GSA Annual Meeting in Denver, Colorado, USA - 2016

Paper No. 203-1
Presentation Time: 8:05 AM


WARD, Kevin, ZANDT, George, BECK, Susan and DELPH, Jonathan R., Department of Geosciences, University of Arizona, Tucson, AZ 85721,

The role of magmatic processes (specifically in situ continental arcs) has a long history of being invoked or dismissed as a significant mechanism for contributing to the evolution of high elevation plateaus in cordilleran systems. One current prevailing view is that tectonic shorting (with minor magmatic addition) is sufficient to account for nearly the entire estimated crustal thickness imaged in the Central Andes and by corollary, provides the dominant mechanism for plateau grown. Foundering of the lithosphere may augment the elevation history of cordilleran plateaus, but the initiation of synorogenic foundering requires a crustal thickening mechanism. We suggest that recent independently measured values (e.g. seismic tomography, geomorphic modeling, geological mapping and dating) of plutonic to volcanic ratios (P:V) and magmatic addition rates (MAR) along the American Cordillera strongly argue for an increasingly significant role of magmatic addition as a crustal thickening mechanism than is currently accepted.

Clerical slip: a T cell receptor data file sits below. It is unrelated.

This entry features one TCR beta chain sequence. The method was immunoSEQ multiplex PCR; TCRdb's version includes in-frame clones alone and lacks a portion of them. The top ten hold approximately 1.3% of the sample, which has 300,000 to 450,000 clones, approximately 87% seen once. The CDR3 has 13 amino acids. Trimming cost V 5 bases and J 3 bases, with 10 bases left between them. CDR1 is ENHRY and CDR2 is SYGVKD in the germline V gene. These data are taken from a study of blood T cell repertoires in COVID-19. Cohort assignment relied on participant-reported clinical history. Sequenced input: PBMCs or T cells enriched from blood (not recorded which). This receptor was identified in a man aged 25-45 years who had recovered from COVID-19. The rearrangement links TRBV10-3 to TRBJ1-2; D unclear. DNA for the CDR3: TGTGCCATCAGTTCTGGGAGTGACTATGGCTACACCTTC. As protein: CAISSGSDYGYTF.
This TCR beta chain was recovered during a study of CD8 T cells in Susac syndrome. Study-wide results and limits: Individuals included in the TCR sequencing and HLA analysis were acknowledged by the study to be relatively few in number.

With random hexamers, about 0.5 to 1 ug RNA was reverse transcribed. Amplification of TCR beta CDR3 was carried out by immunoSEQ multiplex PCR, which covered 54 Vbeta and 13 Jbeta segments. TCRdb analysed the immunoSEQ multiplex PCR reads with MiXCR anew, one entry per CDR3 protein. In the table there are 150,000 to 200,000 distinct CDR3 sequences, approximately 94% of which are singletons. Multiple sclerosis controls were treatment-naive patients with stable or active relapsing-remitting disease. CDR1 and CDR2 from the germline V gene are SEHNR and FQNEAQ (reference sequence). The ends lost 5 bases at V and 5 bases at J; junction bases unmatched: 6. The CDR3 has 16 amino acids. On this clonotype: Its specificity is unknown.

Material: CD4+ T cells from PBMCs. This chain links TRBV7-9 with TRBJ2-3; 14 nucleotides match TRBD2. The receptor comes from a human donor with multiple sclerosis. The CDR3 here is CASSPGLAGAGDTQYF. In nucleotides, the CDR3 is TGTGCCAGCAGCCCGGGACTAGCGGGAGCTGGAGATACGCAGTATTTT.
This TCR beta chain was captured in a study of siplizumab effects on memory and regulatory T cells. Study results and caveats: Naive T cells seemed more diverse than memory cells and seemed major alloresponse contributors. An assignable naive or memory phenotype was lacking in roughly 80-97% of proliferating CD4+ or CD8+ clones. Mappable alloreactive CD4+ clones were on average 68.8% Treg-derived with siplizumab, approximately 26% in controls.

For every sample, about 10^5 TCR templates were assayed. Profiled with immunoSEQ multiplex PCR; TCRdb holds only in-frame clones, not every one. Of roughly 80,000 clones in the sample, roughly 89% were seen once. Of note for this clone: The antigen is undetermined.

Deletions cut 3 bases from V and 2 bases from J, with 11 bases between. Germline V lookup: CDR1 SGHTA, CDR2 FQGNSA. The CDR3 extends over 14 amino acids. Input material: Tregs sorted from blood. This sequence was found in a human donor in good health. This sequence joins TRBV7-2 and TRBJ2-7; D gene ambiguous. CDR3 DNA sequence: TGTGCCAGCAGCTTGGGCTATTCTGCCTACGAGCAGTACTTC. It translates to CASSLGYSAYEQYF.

The contribution of magmatic addition as a significant mechanism for high plateau formation remains a lingering question because of the inherent difficulty in quantifying P:V ratios and MAR. Although estimates of P:V ratios and MAR still have uncertainties associated with them, the general agreement between larger P:V ratios and MAR measured from recent independent approaches is a provocative topic for research. It is our contention that integrating advances in crustal-scale seismic imaging with increased geological and geochemical sampling of volcanic deposits can further elucidate the enigmatic plutonic to volcanic relationship. The focus of our work presented here tries to address the following question: Are the recent P:V ratios and MAR a function of the non-uniform sampling imposed by our ability to measure them in only a few select regions of the American Cordillera or can they be generalized to represent type behavior in cordilleran systems? While not yet being able to answer this question definitively, we present both geophysical and geological evidence that show promise in resolving this interesting problem of plateau growth in cordilleran systems.

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